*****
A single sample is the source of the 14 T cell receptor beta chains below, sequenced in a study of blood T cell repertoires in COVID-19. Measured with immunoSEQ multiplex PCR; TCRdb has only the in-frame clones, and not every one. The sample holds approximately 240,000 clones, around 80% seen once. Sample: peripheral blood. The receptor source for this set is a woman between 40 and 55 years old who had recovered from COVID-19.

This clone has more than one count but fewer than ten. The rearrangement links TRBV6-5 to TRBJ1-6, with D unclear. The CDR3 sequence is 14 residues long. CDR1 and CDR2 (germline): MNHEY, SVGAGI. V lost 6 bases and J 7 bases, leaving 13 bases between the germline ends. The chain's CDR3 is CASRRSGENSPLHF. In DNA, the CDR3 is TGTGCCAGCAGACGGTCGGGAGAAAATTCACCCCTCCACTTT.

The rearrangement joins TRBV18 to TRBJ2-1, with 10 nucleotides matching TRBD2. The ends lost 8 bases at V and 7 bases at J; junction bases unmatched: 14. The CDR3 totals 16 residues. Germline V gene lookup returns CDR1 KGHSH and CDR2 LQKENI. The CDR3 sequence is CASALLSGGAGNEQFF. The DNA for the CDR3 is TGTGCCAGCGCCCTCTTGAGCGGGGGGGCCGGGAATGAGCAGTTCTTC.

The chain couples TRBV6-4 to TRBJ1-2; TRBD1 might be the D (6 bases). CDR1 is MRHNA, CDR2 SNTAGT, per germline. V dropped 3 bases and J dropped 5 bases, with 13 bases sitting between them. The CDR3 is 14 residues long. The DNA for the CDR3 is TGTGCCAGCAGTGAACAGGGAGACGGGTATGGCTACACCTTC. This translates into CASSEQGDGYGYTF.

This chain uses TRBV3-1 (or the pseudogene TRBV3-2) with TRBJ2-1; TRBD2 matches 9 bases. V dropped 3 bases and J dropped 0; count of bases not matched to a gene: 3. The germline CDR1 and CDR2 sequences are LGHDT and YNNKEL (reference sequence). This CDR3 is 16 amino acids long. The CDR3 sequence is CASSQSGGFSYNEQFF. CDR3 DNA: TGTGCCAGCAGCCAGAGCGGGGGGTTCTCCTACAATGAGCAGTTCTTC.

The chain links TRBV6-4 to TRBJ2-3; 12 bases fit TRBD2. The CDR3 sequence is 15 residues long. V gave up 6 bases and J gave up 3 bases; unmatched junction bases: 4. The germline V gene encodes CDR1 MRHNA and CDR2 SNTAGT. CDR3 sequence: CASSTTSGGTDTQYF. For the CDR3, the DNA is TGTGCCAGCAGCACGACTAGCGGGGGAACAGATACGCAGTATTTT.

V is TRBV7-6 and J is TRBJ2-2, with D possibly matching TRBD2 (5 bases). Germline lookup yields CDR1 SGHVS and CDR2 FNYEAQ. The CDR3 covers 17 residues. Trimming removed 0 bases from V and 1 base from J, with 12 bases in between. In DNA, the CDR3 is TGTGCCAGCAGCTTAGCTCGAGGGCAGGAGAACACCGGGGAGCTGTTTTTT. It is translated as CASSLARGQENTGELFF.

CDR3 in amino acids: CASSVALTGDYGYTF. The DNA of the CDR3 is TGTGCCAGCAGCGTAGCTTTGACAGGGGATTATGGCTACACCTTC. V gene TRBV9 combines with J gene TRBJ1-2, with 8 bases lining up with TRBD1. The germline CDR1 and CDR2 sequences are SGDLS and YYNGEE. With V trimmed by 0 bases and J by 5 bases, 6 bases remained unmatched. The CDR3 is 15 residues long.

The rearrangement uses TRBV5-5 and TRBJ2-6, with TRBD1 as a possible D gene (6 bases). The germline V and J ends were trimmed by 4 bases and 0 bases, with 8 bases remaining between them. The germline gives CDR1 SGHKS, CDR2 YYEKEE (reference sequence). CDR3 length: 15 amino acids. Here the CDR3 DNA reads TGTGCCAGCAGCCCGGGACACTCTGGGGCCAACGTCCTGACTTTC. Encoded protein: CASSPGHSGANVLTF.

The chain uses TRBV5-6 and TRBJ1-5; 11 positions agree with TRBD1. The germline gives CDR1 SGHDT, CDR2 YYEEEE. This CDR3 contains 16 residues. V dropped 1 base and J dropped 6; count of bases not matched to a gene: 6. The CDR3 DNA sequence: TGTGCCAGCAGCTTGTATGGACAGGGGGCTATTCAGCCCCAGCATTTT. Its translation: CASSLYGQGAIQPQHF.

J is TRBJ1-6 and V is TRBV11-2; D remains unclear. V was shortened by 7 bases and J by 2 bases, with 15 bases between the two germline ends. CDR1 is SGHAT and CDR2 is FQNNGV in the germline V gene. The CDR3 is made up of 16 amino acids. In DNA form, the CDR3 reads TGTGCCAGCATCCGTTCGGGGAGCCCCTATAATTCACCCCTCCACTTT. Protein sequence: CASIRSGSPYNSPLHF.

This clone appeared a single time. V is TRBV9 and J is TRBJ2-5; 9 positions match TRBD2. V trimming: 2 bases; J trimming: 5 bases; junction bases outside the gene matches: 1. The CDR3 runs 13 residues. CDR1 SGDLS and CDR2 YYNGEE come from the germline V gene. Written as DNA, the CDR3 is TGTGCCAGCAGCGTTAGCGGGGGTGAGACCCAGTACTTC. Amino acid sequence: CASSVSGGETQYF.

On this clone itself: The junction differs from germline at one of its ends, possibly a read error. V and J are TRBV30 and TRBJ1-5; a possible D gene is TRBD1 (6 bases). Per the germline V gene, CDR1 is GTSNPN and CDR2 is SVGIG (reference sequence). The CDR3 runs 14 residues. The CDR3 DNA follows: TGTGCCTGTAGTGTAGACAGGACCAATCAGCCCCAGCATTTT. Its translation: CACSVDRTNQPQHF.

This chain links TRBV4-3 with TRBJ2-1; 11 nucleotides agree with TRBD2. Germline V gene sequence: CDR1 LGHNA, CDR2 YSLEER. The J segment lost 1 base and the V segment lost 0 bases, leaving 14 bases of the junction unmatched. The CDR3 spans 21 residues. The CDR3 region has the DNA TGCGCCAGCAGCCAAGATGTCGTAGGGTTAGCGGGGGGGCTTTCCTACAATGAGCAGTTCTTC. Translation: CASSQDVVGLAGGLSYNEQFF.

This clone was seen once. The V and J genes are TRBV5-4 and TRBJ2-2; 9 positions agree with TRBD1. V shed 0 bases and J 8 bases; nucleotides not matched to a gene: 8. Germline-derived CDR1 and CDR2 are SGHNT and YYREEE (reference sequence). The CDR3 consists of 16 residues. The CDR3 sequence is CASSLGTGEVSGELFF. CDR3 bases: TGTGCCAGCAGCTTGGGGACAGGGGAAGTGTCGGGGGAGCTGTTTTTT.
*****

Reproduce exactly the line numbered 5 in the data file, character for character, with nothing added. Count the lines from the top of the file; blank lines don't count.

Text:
This chain uses TRBV3-1 (or the pseudogene TRBV3-2) with TRBJ2-1; TRBD2 matches 9 bases. V dropped 3 bases and J dropped 0; count of bases not matched to a gene: 3. The germline CDR1 and CDR2 sequences are LGHDT and YNNKEL (reference sequence). This CDR3 is 16 amino acids long. The CDR3 sequence is CASSQSGGFSYNEQFF. CDR3 DNA: TGTGCCAGCAGCCAGAGCGGGGGGTTCTCCTACAATGAGCAGTTCTTC.